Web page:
Friday, November 18, 2011

Nearly eighteen months after leaving academia, I'm still sorting out my feelings about it.  That will sound odd to you, maybe, because didn't I spend years trying to leave?  And wasn't leaving the breakout from nearly a decade of allowing inertia and other people to run my life?  And isn't everything so much better now?

Yes, absolutely, to all of them.  I don't wish I hadn't done it.  But academia is not like a regular job; it's like a relationship.  An abusive, miserable relationship in my case, but still a relationship.  And if you end a decade-long relationship, even if for very good reasons, you're going to experience some fallout.  I know that leaving was the right decision because I didn't experience any of the fallout right away; I was relieved and happy.  Really, I was thrilled.  It was like I'd gotten my life back - except more so, because actually I had gotten my life, period, for the very first time.

But I have flashes.  I talk to friends who are professors and grad students and postdocs.  Many of them are miserable, but still, they talk about their work, their grants, their conferences, and it feels bittersweet.  That life was home for me for so many years, and it's gone.  I helped a friend compose a letter to a professor I know well, asking for a postdoc, and the professor was interested, and the friend got excited, and I felt jealous that I don't have a promising scientific career ahead of me.  And just tonight, I was Facebook surfing and saw a not-really-a-friend's new photos of the dog he and his girlfriend just got, and I was a little bit jealous of the clearly-now-permanent girlfriend because I had a flirtation with the guy that I was more interested in than he was, and then I was a lot more jealous, of the guy, because I saw that he has recently become an assistant professor at a fairly prestigious school.

It's unclear whether I left academia or whether it left me.  There are at least two stories.  The first is that I wanted to get out for years but never had the guts, that my faculty applications were halfhearted and I turned down two semipermanent between-faculty-and-postdoc gigs because I wasn't willing to do what it took to get a permanent position, that everyone I worked with and for thought I would be a great professor one day but I couldn't be bothered.  The second story is that I sweated blood for nine years as a grad student and then a postdoc, that I gave up relationships and hobbies, that I thought about my work day and night, and it wasn't enough.  I applied for every faculty position in any department that resembled my field, even if the school was in Idaho.  I went to interviews where I was treated like dirt and nobody had the courtesy to email me and say they weren't going to hire me.

Usually the truth is between the two sides of the story, but in this case both sides were true.  I was a very good scientist, and I worked very hard, and it wasn't enough to succeed.  Perhaps if I'd been more persistent and less prideful, willing to take another temporary position, I'd have wormed my way into something.  Perhaps if I'd been smarter, if I'd made different choices about advisors, if I'd picked hotter research topics.  Maybe if government funding didn't keep getting cut, or if I could blend in with other scientists by being male.  Whatever it was, it was something I couldn't, or wouldn't do.  Looking at other people's interesting research and prestigious faculty positions and exciting conferences and being jealous is like looking at your ex-boyfriend with his new girlfriend and feeling that way: completely natural, but not a feeling that should necessarily be acted on.  My relationship with academia was messed up, and it needed to end.  Would it have been nice if the relationship could have been healthy and happy and successful? Sure.  But it wasn't, and whether that was because of our fundamental incompatibilities or particular mistakes, the relationship has been ruined.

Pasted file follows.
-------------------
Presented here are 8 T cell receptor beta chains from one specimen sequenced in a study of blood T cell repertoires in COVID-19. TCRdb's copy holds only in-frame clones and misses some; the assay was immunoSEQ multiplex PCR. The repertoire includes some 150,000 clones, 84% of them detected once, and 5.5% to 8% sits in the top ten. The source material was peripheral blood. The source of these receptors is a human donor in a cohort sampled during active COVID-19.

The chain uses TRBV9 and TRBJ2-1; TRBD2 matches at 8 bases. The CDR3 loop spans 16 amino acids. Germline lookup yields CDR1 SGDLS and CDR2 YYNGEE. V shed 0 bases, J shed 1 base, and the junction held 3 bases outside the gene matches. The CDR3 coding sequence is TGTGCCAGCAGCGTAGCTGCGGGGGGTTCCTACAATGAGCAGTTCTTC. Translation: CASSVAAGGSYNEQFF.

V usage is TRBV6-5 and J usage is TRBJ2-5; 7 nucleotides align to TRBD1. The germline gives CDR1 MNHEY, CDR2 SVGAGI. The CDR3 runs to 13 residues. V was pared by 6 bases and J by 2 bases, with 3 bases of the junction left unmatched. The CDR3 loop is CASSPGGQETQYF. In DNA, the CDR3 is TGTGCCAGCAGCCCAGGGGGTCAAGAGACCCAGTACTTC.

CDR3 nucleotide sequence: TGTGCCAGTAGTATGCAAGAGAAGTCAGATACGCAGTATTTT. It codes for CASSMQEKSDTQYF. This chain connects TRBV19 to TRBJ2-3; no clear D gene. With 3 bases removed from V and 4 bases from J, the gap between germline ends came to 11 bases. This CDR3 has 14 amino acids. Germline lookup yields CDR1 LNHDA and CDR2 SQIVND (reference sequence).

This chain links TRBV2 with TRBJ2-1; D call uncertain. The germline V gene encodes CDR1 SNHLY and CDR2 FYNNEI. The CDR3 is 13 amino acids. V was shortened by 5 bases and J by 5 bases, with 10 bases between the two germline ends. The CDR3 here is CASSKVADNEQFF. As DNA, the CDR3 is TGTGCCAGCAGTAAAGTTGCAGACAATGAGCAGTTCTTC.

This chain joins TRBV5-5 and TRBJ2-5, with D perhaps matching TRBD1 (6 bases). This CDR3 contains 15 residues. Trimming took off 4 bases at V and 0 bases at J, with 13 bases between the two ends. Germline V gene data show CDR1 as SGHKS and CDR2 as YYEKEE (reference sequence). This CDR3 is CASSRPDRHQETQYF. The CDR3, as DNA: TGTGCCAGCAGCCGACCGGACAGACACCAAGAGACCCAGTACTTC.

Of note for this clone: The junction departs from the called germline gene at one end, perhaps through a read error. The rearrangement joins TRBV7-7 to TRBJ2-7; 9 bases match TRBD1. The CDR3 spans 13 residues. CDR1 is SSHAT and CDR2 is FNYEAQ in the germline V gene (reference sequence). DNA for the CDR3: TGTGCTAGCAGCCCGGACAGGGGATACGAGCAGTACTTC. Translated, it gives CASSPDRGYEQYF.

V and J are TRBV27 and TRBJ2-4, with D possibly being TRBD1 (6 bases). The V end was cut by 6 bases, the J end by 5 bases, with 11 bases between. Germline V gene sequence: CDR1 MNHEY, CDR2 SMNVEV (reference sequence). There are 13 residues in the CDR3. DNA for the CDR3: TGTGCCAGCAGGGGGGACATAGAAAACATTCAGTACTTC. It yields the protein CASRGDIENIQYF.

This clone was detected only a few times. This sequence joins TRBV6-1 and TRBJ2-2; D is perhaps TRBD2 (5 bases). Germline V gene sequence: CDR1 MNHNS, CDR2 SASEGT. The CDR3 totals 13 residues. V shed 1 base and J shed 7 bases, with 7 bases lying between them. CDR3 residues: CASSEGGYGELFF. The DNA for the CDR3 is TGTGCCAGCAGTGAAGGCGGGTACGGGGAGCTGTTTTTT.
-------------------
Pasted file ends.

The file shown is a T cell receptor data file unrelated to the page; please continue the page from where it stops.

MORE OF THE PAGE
I'm better off without it.  I haven't found a replacement, exactly.  I like my current job but don't love it the way some people love scientific research or even the way I sometimes loved scientific research.  But I'm a much better and happier person now.  My life has opened up in ways I never would have thought possible even two years ago.  I feel younger and freer; my days match better with how I imagine myself.  And best of all, I feel a sense of agency.  If I don't like something - my work, my apartment, my city, my hobbies, my friends - I have the ability to improve it.  It's easy to scoff at that, say that everyone controls their lives, but for years I didn't.  I ceded control of everything to the dysfunctional relationship that was my career, and I didn't understand that it was not going to voluntarily return my agency to me.

I'm still a work in progress, of course.  I haven't found my One True Career, and I don't know if I ever will.  I'm prone to occasional bitterness, as tonight, about the way my past career ended.  I feel jaded, used up, and a way behind.  Other people much younger than me have progressed much further in my current line of work.  But I don't think I came away from it empty-handed, and when I do find my True Career Love, I'll be a better worker because of what I learned from my first, horrible, marriage to academia.


  1. I can relate to a lot of what you wrote here - not to the same degree, but generally speaking.

  2. Very interesting. My husband is an academic and I so relate to what you write (sometimes I feel like there are 3 people in our marriage: me, him and Miss Academia).

    I'm glad that you seem to have found something else to do that you enjoy, and that dysfunctionality has been replaced by agency.

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